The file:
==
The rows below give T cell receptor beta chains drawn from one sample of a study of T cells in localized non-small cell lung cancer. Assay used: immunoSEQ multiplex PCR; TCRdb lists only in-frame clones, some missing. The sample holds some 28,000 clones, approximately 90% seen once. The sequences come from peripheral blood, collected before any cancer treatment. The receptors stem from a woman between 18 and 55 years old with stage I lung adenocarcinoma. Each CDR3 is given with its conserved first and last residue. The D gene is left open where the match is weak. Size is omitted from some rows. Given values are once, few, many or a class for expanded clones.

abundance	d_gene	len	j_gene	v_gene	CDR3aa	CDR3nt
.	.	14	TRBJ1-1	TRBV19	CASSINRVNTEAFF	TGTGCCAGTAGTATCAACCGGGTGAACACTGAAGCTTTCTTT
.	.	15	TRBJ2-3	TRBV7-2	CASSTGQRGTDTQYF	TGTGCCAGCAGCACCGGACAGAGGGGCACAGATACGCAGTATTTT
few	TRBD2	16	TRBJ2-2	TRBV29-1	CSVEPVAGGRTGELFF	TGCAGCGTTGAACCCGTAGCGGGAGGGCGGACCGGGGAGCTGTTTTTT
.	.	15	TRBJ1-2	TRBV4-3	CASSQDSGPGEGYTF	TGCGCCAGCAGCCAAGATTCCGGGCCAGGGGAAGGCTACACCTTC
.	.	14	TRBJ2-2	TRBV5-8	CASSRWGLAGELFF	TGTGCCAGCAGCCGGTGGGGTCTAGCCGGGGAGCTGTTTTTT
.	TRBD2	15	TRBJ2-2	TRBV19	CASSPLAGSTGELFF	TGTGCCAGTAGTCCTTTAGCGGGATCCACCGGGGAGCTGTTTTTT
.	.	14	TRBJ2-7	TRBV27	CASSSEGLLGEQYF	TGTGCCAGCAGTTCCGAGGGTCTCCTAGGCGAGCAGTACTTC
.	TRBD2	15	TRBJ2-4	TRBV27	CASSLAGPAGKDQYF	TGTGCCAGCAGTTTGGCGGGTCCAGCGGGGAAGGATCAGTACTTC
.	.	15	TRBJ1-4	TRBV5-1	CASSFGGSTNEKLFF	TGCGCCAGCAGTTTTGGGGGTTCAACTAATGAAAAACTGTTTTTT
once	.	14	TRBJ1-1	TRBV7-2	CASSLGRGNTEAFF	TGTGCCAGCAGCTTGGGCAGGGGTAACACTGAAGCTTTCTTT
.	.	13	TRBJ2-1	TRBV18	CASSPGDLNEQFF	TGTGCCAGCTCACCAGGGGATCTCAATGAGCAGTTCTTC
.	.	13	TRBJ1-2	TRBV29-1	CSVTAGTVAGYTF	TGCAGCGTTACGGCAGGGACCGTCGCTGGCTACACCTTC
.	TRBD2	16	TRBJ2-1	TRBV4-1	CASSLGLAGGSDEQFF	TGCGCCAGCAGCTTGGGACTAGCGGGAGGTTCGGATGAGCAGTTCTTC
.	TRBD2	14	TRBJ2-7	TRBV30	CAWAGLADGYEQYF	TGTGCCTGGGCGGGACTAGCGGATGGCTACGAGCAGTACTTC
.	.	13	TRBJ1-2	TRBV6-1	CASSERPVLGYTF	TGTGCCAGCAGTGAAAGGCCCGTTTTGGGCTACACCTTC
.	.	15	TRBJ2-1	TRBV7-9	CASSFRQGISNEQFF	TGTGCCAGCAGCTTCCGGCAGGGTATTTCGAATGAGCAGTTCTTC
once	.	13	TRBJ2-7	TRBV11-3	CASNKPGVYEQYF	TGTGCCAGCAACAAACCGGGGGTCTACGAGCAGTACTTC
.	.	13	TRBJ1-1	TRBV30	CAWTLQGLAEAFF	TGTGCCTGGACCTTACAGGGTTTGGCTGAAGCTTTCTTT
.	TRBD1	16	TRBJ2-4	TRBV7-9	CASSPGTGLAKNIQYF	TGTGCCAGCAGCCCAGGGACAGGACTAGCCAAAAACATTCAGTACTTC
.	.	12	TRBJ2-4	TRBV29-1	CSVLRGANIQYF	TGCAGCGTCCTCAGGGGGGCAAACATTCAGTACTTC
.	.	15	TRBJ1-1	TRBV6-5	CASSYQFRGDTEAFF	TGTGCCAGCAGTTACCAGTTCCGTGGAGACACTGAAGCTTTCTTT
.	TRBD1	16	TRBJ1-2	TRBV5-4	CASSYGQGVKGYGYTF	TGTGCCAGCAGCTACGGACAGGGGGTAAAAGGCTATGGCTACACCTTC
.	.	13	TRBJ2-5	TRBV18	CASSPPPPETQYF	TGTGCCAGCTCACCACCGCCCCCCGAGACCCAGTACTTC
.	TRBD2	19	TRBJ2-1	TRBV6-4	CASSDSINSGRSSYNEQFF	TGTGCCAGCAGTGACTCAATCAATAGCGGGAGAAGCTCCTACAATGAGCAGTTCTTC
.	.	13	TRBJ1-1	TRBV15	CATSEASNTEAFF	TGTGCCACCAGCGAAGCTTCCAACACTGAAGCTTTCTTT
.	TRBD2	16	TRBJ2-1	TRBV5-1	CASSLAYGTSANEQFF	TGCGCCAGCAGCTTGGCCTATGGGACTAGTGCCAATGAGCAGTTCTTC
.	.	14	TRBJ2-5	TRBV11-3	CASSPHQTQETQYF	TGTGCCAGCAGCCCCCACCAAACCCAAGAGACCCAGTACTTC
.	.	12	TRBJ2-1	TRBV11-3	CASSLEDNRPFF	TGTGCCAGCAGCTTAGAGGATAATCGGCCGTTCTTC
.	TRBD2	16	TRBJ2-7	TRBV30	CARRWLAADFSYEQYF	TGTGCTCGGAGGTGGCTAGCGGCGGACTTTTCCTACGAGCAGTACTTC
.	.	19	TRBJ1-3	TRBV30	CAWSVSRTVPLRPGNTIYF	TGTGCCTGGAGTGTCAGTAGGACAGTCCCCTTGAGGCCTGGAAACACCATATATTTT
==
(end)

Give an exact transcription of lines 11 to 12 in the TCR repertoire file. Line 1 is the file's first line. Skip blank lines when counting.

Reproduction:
.	.	15	TRBJ1-4	TRBV5-1	CASSFGGSTNEKLFF	TGCGCCAGCAGTTTTGGGGGTTCAACTAATGAAAAACTGTTTTTT
once	.	14	TRBJ1-1	TRBV7-2	CASSLGRGNTEAFF	TGTGCCAGCAGCTTGGGCAGGGGTAACACTGAAGCTTTCTTT